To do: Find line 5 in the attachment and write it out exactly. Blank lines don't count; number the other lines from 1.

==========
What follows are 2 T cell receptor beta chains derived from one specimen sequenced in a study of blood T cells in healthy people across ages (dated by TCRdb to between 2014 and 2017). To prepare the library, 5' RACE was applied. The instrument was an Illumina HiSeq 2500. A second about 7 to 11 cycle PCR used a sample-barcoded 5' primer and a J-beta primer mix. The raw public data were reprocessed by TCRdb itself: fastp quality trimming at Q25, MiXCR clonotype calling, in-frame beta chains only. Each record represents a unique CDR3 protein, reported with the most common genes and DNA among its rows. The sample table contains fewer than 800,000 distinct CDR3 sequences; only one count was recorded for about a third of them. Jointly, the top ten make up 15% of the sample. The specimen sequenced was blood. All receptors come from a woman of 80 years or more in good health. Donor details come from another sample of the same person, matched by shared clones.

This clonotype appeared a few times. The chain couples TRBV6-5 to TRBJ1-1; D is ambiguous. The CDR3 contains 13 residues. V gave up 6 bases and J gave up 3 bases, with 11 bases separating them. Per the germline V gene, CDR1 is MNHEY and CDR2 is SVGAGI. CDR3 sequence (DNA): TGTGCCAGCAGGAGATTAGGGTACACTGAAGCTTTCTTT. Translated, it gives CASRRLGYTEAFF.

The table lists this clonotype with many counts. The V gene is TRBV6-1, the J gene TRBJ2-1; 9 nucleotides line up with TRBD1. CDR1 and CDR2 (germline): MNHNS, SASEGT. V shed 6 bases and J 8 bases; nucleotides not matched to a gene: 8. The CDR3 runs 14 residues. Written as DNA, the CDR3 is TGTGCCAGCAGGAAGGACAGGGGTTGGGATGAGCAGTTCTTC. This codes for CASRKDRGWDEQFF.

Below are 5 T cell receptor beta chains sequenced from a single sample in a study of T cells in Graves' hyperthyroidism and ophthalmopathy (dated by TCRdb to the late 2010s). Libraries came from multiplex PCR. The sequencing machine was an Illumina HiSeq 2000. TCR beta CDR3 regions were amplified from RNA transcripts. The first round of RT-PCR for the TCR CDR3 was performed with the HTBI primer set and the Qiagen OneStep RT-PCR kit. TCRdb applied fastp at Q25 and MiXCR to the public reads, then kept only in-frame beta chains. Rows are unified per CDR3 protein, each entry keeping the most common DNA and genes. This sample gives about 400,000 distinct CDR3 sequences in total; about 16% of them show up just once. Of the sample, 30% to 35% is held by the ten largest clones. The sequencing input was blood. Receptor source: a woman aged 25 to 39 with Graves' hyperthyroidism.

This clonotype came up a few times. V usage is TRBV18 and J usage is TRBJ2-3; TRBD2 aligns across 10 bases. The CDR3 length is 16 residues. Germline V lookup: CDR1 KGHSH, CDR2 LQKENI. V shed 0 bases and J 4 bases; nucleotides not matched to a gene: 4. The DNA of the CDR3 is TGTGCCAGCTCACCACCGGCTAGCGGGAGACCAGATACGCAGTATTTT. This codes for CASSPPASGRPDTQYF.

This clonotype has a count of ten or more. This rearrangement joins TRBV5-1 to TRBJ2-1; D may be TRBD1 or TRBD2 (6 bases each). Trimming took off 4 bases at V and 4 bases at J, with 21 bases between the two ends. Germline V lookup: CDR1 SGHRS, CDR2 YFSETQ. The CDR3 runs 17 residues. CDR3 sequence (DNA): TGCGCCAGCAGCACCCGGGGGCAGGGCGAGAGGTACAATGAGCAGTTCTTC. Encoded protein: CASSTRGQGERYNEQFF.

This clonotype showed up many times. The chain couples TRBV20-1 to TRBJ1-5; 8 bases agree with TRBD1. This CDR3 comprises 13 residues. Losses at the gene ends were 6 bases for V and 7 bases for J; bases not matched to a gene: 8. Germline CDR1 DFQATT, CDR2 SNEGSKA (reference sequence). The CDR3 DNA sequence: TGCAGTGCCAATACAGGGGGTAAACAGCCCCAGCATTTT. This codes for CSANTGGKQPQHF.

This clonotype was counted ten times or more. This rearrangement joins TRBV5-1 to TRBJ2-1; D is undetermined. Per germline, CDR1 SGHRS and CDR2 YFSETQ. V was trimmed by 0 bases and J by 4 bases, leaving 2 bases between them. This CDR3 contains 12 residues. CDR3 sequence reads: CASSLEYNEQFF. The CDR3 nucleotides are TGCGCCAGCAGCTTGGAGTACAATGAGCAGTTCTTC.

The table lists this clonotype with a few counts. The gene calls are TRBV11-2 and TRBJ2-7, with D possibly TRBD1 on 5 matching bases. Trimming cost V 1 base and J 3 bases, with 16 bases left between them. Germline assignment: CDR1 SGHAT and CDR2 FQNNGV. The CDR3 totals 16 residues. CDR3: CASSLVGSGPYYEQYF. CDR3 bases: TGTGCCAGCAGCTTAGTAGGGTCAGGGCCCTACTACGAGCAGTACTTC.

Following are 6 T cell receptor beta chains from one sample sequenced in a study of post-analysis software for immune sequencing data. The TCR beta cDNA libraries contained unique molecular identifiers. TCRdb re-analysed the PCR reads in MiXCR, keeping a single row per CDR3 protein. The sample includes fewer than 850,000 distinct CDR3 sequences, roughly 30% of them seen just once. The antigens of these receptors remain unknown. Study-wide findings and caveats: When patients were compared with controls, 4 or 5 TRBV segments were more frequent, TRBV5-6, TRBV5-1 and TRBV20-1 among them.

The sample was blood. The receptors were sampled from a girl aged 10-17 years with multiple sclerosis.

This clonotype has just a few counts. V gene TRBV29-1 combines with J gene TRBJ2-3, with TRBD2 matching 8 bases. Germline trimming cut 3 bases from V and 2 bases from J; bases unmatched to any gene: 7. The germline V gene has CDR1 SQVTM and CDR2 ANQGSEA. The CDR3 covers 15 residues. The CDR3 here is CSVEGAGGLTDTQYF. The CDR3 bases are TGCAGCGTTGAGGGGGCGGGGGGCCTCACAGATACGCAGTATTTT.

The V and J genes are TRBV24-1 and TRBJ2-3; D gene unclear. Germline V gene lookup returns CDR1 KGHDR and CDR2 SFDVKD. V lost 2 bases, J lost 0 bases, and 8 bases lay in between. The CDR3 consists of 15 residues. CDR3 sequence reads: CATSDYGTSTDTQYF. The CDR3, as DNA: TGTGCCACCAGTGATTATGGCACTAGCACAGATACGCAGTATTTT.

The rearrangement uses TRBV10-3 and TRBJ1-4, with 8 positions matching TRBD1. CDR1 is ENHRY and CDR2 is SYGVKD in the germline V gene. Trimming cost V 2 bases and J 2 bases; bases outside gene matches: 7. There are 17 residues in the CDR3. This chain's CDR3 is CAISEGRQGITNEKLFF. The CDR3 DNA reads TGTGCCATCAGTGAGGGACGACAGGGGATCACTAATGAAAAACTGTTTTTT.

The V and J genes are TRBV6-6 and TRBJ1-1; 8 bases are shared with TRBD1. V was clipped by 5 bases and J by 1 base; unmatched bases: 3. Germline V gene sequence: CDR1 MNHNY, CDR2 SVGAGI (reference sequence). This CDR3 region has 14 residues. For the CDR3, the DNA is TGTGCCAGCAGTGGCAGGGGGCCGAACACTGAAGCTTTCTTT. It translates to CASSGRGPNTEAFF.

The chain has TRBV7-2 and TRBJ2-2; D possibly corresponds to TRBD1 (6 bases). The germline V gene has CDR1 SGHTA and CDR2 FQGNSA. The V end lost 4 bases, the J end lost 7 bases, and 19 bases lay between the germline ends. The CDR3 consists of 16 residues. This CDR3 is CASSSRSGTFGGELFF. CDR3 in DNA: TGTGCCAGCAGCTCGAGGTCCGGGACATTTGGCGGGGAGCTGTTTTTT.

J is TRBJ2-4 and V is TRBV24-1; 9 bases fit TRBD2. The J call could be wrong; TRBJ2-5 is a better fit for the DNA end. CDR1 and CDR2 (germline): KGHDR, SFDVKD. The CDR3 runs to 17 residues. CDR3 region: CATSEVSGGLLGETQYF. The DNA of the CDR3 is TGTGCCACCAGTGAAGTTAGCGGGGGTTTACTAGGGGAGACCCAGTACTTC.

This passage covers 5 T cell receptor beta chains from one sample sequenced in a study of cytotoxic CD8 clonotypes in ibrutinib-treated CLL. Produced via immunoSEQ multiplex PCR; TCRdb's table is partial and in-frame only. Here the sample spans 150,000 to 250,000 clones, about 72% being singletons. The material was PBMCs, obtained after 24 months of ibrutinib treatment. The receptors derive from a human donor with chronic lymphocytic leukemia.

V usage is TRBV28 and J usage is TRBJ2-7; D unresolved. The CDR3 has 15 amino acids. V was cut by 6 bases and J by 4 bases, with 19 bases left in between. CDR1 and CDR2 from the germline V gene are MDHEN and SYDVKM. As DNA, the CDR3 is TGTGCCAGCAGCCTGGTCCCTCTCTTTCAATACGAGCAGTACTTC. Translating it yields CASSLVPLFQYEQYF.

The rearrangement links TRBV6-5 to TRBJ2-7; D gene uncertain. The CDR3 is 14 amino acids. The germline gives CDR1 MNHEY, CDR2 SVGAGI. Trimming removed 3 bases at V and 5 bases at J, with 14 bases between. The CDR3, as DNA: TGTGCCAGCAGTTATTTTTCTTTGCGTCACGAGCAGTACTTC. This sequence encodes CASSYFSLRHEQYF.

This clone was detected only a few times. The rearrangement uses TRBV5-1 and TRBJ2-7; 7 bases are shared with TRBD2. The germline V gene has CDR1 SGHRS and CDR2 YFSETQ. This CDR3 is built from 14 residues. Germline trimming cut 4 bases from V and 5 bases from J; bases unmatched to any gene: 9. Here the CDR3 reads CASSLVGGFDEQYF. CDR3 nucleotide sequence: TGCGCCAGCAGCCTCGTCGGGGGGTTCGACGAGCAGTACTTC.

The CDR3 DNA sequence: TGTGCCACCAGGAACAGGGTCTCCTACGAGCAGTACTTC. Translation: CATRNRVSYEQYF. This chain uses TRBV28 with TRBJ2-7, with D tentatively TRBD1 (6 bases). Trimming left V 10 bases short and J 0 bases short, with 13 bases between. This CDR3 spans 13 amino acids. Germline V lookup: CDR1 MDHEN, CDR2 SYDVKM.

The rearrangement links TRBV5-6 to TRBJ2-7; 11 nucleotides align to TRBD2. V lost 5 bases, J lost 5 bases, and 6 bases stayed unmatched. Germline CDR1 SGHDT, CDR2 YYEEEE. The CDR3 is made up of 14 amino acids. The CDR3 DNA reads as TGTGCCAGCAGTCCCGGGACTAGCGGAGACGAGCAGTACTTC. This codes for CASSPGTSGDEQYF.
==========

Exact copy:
This clonotype came up a few times. V usage is TRBV18 and J usage is TRBJ2-3; TRBD2 aligns across 10 bases. The CDR3 length is 16 residues. Germline V lookup: CDR1 KGHSH, CDR2 LQKENI. V shed 0 bases and J 4 bases; nucleotides not matched to a gene: 4. The DNA of the CDR3 is TGTGCCAGCTCACCACCGGCTAGCGGGAGACCAGATACGCAGTATTTT. This codes for CASSPPASGRPDTQYF.